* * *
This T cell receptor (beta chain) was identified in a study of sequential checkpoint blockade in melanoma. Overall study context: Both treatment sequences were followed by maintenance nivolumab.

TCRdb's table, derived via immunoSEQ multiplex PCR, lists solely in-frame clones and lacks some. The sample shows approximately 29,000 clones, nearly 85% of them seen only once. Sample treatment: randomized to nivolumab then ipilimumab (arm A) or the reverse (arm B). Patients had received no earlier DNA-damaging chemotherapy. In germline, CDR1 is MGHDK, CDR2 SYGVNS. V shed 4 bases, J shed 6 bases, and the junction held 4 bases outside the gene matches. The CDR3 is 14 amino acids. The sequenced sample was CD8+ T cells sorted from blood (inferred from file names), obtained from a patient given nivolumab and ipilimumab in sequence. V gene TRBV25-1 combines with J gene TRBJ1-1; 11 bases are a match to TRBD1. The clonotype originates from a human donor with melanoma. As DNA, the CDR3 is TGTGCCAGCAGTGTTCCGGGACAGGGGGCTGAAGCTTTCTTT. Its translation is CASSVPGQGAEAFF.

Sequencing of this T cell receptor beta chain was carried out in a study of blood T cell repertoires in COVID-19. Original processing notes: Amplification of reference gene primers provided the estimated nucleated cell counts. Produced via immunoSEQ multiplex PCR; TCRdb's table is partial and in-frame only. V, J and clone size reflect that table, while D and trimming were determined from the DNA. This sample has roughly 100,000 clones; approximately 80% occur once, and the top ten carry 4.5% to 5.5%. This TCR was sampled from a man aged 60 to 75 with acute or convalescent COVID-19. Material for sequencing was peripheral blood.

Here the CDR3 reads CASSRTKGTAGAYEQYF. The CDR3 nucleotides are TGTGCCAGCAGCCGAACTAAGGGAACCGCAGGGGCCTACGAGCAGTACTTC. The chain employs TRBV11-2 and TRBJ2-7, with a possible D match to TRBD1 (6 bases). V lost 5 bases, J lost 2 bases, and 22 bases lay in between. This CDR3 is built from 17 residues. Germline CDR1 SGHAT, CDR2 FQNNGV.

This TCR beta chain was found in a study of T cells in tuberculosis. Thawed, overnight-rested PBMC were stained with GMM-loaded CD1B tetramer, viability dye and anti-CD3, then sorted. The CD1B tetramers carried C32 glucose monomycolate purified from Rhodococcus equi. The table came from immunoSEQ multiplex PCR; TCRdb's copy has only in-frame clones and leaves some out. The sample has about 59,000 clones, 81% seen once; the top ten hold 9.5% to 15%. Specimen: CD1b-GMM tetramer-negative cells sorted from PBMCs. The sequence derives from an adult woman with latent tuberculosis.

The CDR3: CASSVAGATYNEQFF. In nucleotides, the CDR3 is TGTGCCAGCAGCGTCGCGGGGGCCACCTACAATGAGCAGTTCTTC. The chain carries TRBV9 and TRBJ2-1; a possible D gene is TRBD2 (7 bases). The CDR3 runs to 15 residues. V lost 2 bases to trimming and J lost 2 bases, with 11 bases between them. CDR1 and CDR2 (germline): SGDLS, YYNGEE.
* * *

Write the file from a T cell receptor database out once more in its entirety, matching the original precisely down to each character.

This T cell receptor (beta chain) was identified in a study of sequential checkpoint blockade in melanoma. Overall study context: Both treatment sequences were followed by maintenance nivolumab.

TCRdb's table, derived via immunoSEQ multiplex PCR, lists solely in-frame clones and lacks some. The sample shows approximately 29,000 clones, nearly 85% of them seen only once. Sample treatment: randomized to nivolumab then ipilimumab (arm A) or the reverse (arm B). Patients had received no earlier DNA-damaging chemotherapy. In germline, CDR1 is MGHDK, CDR2 SYGVNS. V shed 4 bases, J shed 6 bases, and the junction held 4 bases outside the gene matches. The CDR3 is 14 amino acids. The sequenced sample was CD8+ T cells sorted from blood (inferred from file names), obtained from a patient given nivolumab and ipilimumab in sequence. V gene TRBV25-1 combines with J gene TRBJ1-1; 11 bases are a match to TRBD1. The clonotype originates from a human donor with melanoma. As DNA, the CDR3 is TGTGCCAGCAGTGTTCCGGGACAGGGGGCTGAAGCTTTCTTT. Its translation is CASSVPGQGAEAFF.

Sequencing of this T cell receptor beta chain was carried out in a study of blood T cell repertoires in COVID-19. Original processing notes: Amplification of reference gene primers provided the estimated nucleated cell counts. Produced via immunoSEQ multiplex PCR; TCRdb's table is partial and in-frame only. V, J and clone size reflect that table, while D and trimming were determined from the DNA. This sample has roughly 100,000 clones; approximately 80% occur once, and the top ten carry 4.5% to 5.5%. This TCR was sampled from a man aged 60 to 75 with acute or convalescent COVID-19. Material for sequencing was peripheral blood.

Here the CDR3 reads CASSRTKGTAGAYEQYF. The CDR3 nucleotides are TGTGCCAGCAGCCGAACTAAGGGAACCGCAGGGGCCTACGAGCAGTACTTC. The chain employs TRBV11-2 and TRBJ2-7, with a possible D match to TRBD1 (6 bases). V lost 5 bases, J lost 2 bases, and 22 bases lay in between. This CDR3 is built from 17 residues. Germline CDR1 SGHAT, CDR2 FQNNGV.

This TCR beta chain was found in a study of T cells in tuberculosis. Thawed, overnight-rested PBMC were stained with GMM-loaded CD1B tetramer, viability dye and anti-CD3, then sorted. The CD1B tetramers carried C32 glucose monomycolate purified from Rhodococcus equi. The table came from immunoSEQ multiplex PCR; TCRdb's copy has only in-frame clones and leaves some out. The sample has about 59,000 clones, 81% seen once; the top ten hold 9.5% to 15%. Specimen: CD1b-GMM tetramer-negative cells sorted from PBMCs. The sequence derives from an adult woman with latent tuberculosis.

The CDR3: CASSVAGATYNEQFF. In nucleotides, the CDR3 is TGTGCCAGCAGCGTCGCGGGGGCCACCTACAATGAGCAGTTCTTC. The chain carries TRBV9 and TRBJ2-1; a possible D gene is TRBD2 (7 bases). The CDR3 runs to 15 residues. V lost 2 bases to trimming and J lost 2 bases, with 11 bases between them. CDR1 and CDR2 (germline): SGDLS, YYNGEE.